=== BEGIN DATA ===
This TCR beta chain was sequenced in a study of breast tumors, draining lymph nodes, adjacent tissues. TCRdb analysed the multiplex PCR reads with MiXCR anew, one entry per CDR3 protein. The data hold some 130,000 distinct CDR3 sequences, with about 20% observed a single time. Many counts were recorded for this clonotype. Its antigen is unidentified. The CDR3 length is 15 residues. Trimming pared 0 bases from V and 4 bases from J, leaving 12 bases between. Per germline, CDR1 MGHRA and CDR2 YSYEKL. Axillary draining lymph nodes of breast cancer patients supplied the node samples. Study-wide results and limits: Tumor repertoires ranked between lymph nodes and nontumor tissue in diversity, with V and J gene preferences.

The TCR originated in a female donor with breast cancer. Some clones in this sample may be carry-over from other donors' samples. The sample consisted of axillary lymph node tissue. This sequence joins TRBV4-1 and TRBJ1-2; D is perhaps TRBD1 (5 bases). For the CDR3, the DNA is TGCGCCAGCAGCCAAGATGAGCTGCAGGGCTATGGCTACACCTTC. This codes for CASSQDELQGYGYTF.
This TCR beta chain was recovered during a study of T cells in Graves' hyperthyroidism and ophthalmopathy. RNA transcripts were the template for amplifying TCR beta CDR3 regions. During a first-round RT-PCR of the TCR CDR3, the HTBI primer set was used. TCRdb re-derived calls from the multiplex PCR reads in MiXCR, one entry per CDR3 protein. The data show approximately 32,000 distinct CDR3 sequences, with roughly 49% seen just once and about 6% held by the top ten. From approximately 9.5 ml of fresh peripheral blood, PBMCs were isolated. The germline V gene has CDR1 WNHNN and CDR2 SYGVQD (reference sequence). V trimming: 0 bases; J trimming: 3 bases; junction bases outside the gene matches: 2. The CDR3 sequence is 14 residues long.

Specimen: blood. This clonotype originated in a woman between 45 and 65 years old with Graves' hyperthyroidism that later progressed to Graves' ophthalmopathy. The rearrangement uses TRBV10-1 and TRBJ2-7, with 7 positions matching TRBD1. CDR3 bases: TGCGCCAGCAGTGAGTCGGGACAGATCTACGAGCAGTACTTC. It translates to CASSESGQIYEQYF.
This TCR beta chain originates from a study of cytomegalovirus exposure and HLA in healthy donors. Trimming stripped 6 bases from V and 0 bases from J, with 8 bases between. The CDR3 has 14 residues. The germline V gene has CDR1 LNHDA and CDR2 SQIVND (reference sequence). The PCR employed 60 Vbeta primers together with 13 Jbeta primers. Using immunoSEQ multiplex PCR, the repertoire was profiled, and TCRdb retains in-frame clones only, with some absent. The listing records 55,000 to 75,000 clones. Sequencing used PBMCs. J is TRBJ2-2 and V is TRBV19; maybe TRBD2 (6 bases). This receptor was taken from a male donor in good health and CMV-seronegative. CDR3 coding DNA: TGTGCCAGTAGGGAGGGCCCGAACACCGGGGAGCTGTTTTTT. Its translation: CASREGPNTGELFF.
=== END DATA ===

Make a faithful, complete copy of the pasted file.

This TCR beta chain was sequenced in a study of breast tumors, draining lymph nodes, adjacent tissues. TCRdb analysed the multiplex PCR reads with MiXCR anew, one entry per CDR3 protein. The data hold some 130,000 distinct CDR3 sequences, with about 20% observed a single time. Many counts were recorded for this clonotype. Its antigen is unidentified. The CDR3 length is 15 residues. Trimming pared 0 bases from V and 4 bases from J, leaving 12 bases between. Per germline, CDR1 MGHRA and CDR2 YSYEKL. Axillary draining lymph nodes of breast cancer patients supplied the node samples. Study-wide results and limits: Tumor repertoires ranked between lymph nodes and nontumor tissue in diversity, with V and J gene preferences.

The TCR originated in a female donor with breast cancer. Some clones in this sample may be carry-over from other donors' samples. The sample consisted of axillary lymph node tissue. This sequence joins TRBV4-1 and TRBJ1-2; D is perhaps TRBD1 (5 bases). For the CDR3, the DNA is TGCGCCAGCAGCCAAGATGAGCTGCAGGGCTATGGCTACACCTTC. This codes for CASSQDELQGYGYTF.
This TCR beta chain was recovered during a study of T cells in Graves' hyperthyroidism and ophthalmopathy. RNA transcripts were the template for amplifying TCR beta CDR3 regions. During a first-round RT-PCR of the TCR CDR3, the HTBI primer set was used. TCRdb re-derived calls from the multiplex PCR reads in MiXCR, one entry per CDR3 protein. The data show approximately 32,000 distinct CDR3 sequences, with roughly 49% seen just once and about 6% held by the top ten. From approximately 9.5 ml of fresh peripheral blood, PBMCs were isolated. The germline V gene has CDR1 WNHNN and CDR2 SYGVQD (reference sequence). V trimming: 0 bases; J trimming: 3 bases; junction bases outside the gene matches: 2. The CDR3 sequence is 14 residues long.

Specimen: blood. This clonotype originated in a woman between 45 and 65 years old with Graves' hyperthyroidism that later progressed to Graves' ophthalmopathy. The rearrangement uses TRBV10-1 and TRBJ2-7, with 7 positions matching TRBD1. CDR3 bases: TGCGCCAGCAGTGAGTCGGGACAGATCTACGAGCAGTACTTC. It translates to CASSESGQIYEQYF.
This TCR beta chain originates from a study of cytomegalovirus exposure and HLA in healthy donors. Trimming stripped 6 bases from V and 0 bases from J, with 8 bases between. The CDR3 has 14 residues. The germline V gene has CDR1 LNHDA and CDR2 SQIVND (reference sequence). The PCR employed 60 Vbeta primers together with 13 Jbeta primers. Using immunoSEQ multiplex PCR, the repertoire was profiled, and TCRdb retains in-frame clones only, with some absent. The listing records 55,000 to 75,000 clones. Sequencing used PBMCs. J is TRBJ2-2 and V is TRBV19; maybe TRBD2 (6 bases). This receptor was taken from a male donor in good health and CMV-seronegative. CDR3 coding DNA: TGTGCCAGTAGGGAGGGCCCGAACACCGGGGAGCTGTTTTTT. Its translation: CASREGPNTGELFF.